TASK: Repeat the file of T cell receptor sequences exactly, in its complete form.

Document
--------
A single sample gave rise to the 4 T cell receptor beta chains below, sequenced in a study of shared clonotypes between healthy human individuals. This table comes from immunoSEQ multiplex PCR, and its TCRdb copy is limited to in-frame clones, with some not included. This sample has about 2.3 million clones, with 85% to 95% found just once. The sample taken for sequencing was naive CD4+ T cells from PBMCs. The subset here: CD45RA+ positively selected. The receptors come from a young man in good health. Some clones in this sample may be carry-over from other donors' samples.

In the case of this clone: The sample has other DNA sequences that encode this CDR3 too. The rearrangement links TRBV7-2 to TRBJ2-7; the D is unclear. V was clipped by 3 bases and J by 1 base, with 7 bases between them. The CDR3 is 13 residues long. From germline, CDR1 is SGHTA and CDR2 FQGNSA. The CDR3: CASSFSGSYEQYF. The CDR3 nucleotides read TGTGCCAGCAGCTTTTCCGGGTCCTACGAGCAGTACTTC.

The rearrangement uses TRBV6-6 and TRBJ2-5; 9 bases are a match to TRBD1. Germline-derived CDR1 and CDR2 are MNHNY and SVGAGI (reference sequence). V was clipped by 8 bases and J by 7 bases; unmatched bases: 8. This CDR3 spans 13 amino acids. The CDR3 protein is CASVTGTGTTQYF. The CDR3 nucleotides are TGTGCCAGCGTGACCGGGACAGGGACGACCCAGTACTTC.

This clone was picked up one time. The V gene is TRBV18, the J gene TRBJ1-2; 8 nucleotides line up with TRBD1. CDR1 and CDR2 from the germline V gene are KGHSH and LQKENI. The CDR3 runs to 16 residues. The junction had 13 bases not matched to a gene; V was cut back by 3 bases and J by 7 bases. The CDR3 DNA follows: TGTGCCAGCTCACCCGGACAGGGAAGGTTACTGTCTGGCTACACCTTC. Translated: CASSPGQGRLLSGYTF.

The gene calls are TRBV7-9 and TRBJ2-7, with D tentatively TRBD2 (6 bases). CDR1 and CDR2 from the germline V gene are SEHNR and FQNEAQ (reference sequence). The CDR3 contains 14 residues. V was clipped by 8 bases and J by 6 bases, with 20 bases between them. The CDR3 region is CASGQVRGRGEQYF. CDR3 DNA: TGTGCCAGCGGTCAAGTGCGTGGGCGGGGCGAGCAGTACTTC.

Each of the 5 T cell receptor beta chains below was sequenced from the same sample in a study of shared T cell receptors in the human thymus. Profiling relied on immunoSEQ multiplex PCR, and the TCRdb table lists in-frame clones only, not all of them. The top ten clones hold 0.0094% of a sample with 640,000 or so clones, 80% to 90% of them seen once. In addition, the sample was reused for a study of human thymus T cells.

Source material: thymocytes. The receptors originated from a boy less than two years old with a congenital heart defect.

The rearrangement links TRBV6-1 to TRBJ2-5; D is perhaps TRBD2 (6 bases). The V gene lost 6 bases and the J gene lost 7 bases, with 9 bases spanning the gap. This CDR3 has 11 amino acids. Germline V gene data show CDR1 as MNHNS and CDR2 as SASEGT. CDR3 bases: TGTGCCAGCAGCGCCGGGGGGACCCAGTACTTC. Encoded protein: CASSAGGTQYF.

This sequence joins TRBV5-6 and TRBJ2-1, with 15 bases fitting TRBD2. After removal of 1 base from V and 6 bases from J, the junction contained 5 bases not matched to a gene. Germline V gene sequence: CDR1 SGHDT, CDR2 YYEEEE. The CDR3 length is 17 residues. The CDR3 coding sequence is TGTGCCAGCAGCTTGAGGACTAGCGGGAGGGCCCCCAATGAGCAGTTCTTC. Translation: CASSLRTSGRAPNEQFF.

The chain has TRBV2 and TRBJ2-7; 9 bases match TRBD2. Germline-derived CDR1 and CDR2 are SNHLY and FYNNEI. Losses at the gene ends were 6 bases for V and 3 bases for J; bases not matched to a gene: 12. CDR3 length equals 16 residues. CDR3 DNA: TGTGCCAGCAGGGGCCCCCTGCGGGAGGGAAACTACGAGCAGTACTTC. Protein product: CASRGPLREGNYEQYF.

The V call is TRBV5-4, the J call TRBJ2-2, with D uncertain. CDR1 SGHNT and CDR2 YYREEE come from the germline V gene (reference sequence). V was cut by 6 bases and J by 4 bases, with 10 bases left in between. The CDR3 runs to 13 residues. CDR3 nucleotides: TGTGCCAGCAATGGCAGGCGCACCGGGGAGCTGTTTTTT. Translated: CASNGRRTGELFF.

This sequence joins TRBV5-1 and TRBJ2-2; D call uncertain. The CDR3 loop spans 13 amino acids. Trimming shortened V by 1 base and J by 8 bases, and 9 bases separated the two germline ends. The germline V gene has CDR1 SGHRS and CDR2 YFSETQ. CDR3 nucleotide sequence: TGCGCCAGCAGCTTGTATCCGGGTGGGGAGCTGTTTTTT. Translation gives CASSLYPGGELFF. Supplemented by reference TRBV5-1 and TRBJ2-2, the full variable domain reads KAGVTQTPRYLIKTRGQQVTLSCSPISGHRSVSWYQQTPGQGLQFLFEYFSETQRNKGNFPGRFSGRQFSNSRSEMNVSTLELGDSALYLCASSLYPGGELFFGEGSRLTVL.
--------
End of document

A single sample gave rise to the 4 T cell receptor beta chains below, sequenced in a study of shared clonotypes between healthy human individuals. This table comes from immunoSEQ multiplex PCR, and its TCRdb copy is limited to in-frame clones, with some not included. This sample has about 2.3 million clones, with 85% to 95% found just once. The sample taken for sequencing was naive CD4+ T cells from PBMCs. The subset here: CD45RA+ positively selected. The receptors come from a young man in good health. Some clones in this sample may be carry-over from other donors' samples.

In the case of this clone: The sample has other DNA sequences that encode this CDR3 too. The rearrangement links TRBV7-2 to TRBJ2-7; the D is unclear. V was clipped by 3 bases and J by 1 base, with 7 bases between them. The CDR3 is 13 residues long. From germline, CDR1 is SGHTA and CDR2 FQGNSA. The CDR3: CASSFSGSYEQYF. The CDR3 nucleotides read TGTGCCAGCAGCTTTTCCGGGTCCTACGAGCAGTACTTC.

The rearrangement uses TRBV6-6 and TRBJ2-5; 9 bases are a match to TRBD1. Germline-derived CDR1 and CDR2 are MNHNY and SVGAGI (reference sequence). V was clipped by 8 bases and J by 7 bases; unmatched bases: 8. This CDR3 spans 13 amino acids. The CDR3 protein is CASVTGTGTTQYF. The CDR3 nucleotides are TGTGCCAGCGTGACCGGGACAGGGACGACCCAGTACTTC.

This clone was picked up one time. The V gene is TRBV18, the J gene TRBJ1-2; 8 nucleotides line up with TRBD1. CDR1 and CDR2 from the germline V gene are KGHSH and LQKENI. The CDR3 runs to 16 residues. The junction had 13 bases not matched to a gene; V was cut back by 3 bases and J by 7 bases. The CDR3 DNA follows: TGTGCCAGCTCACCCGGACAGGGAAGGTTACTGTCTGGCTACACCTTC. Translated: CASSPGQGRLLSGYTF.

The gene calls are TRBV7-9 and TRBJ2-7, with D tentatively TRBD2 (6 bases). CDR1 and CDR2 from the germline V gene are SEHNR and FQNEAQ (reference sequence). The CDR3 contains 14 residues. V was clipped by 8 bases and J by 6 bases, with 20 bases between them. The CDR3 region is CASGQVRGRGEQYF. CDR3 DNA: TGTGCCAGCGGTCAAGTGCGTGGGCGGGGCGAGCAGTACTTC.

Each of the 5 T cell receptor beta chains below was sequenced from the same sample in a study of shared T cell receptors in the human thymus. Profiling relied on immunoSEQ multiplex PCR, and the TCRdb table lists in-frame clones only, not all of them. The top ten clones hold 0.0094% of a sample with 640,000 or so clones, 80% to 90% of them seen once. In addition, the sample was reused for a study of human thymus T cells.

Source material: thymocytes. The receptors originated from a boy less than two years old with a congenital heart defect.

The rearrangement links TRBV6-1 to TRBJ2-5; D is perhaps TRBD2 (6 bases). The V gene lost 6 bases and the J gene lost 7 bases, with 9 bases spanning the gap. This CDR3 has 11 amino acids. Germline V gene data show CDR1 as MNHNS and CDR2 as SASEGT. CDR3 bases: TGTGCCAGCAGCGCCGGGGGGACCCAGTACTTC. Encoded protein: CASSAGGTQYF.

This sequence joins TRBV5-6 and TRBJ2-1, with 15 bases fitting TRBD2. After removal of 1 base from V and 6 bases from J, the junction contained 5 bases not matched to a gene. Germline V gene sequence: CDR1 SGHDT, CDR2 YYEEEE. The CDR3 length is 17 residues. The CDR3 coding sequence is TGTGCCAGCAGCTTGAGGACTAGCGGGAGGGCCCCCAATGAGCAGTTCTTC. Translation: CASSLRTSGRAPNEQFF.

The chain has TRBV2 and TRBJ2-7; 9 bases match TRBD2. Germline-derived CDR1 and CDR2 are SNHLY and FYNNEI. Losses at the gene ends were 6 bases for V and 3 bases for J; bases not matched to a gene: 12. CDR3 length equals 16 residues. CDR3 DNA: TGTGCCAGCAGGGGCCCCCTGCGGGAGGGAAACTACGAGCAGTACTTC. Protein product: CASRGPLREGNYEQYF.

The V call is TRBV5-4, the J call TRBJ2-2, with D uncertain. CDR1 SGHNT and CDR2 YYREEE come from the germline V gene (reference sequence). V was cut by 6 bases and J by 4 bases, with 10 bases left in between. The CDR3 runs to 13 residues. CDR3 nucleotides: TGTGCCAGCAATGGCAGGCGCACCGGGGAGCTGTTTTTT. Translated: CASNGRRTGELFF.

This sequence joins TRBV5-1 and TRBJ2-2; D call uncertain. The CDR3 loop spans 13 amino acids. Trimming shortened V by 1 base and J by 8 bases, and 9 bases separated the two germline ends. The germline V gene has CDR1 SGHRS and CDR2 YFSETQ. CDR3 nucleotide sequence: TGCGCCAGCAGCTTGTATCCGGGTGGGGAGCTGTTTTTT. Translation gives CASSLYPGGELFF. Supplemented by reference TRBV5-1 and TRBJ2-2, the full variable domain reads KAGVTQTPRYLIKTRGQQVTLSCSPISGHRSVSWYQQTPGQGLQFLFEYFSETQRNKGNFPGRFSGRQFSNSRSEMNVSTLELGDSALYLCASSLYPGGELFFGEGSRLTVL.